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Obama's Speech And The Base Election

A week after a ground-breaking speech that many viewed favorably, while others said he did not go far enough, new polls paint a decidedly mixed picture on Barack Obama's approach to race in America and, more specifically, his relationship with controversial Rev. Jeremiah Wright. For his purposes, the polls show Obama's speech was effective in the short run, though like John McCain, he faces an ongoing conversation before voters choose to cast ballots for or against him in November that could, ironically, turn what was supposed to be an election fought over moderates into a typical contest for the base.

A month ago, Barack Obama was the golden candidate, untouched and untouchable by scandal, attack or implication from rival campaigns that he was too inexperienced to become president. In the past month, though, issues surrounding his relationship with developer Tony Rezko, his waffling on NAFTA and his ability to answer a crisis phone call at 3 a.m. began to rub the veneer off his once-perfect image. But lurking beneath that veneer was a darker question, an issue Obama would have to deal with before facing voters in November. It's a question that has never been tested at the ballot box: Is America ready for an African American president?

This country remains polarized by race. Obama's speech, and reaction afterward, acknowledged both African American and white angst about race relations here, and, given recent exit polling in states where the racial divide has become increasingly pronounced, the campaign has had to deal with the notion that a latent racism remains in at least some voters' minds. Obama's twenty-year relationship with Wright, now retired, was the outlet through which those dormant feelings were released.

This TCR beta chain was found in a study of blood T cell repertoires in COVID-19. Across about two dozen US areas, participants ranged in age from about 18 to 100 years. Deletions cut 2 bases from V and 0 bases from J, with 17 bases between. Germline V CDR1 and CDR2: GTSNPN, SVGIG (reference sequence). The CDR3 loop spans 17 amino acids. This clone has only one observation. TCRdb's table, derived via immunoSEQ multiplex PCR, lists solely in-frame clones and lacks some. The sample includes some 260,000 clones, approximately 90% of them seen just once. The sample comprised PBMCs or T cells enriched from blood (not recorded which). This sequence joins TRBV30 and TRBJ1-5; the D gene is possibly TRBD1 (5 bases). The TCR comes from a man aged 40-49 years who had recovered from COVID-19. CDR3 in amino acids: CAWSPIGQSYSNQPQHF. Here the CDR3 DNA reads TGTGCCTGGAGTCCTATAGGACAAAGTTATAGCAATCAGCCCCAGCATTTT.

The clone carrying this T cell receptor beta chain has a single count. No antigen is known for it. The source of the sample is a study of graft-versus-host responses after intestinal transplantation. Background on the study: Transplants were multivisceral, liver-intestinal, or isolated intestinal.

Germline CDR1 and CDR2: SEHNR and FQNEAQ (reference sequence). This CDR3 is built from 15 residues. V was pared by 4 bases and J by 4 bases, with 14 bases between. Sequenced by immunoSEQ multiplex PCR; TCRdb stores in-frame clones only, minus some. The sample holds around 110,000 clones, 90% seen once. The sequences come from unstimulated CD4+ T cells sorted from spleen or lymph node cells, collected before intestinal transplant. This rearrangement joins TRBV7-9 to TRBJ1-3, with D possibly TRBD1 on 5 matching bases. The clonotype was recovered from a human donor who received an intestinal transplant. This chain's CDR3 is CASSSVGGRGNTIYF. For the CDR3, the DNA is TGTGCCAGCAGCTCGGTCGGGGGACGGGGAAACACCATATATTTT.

As with Mitt Romney and religion, or John McCain and his relationship with conservatives, it became clear that Obama would have to, in some way, address his relationship with Wright not only in the context of the Reverend's comments, but under the larger umbrella of race relations as a whole.

With the release of several of Wright's sermons, Obama's numbers began to take a serious tumble. Daily Gallup tracking poll numbers showed Obama leading by as many as six points, a 50%-44% margin, on March 13. His lead was cut to three the next two days, and by March 16, rival Hillary Clinton had stolen a two-point lead. As the Wright controversy mounted, Clinton built herself a seven-point head start by March 18, leading 49%-42%, and seemingly giving credence to the notion that Obama, unvetted and untested on the national stage, was a risk Democrats could hardly take.

But since March 18, the day of Obama's speech in Philadelphia, his numbers in the daily tracking polls have only improved. Now, for the survey conducted from March 22 to 25, beginning the night after the address, Obama has retaken the lead, up 47%-46%. In the minds of Democratic voters, it seems, Obama has answered enough questions and reestablished himself enough to retake his position atop the Democratic race - not only in terms of pledged delegates, electoral victories and popular votes, but in terms of the confidence of the overall electorate. As Clinton argues that super delegates should make up their minds based on the best decision for the party as a whole, the answer to that question, thanks to the speech, once again looks like it becomes Obama.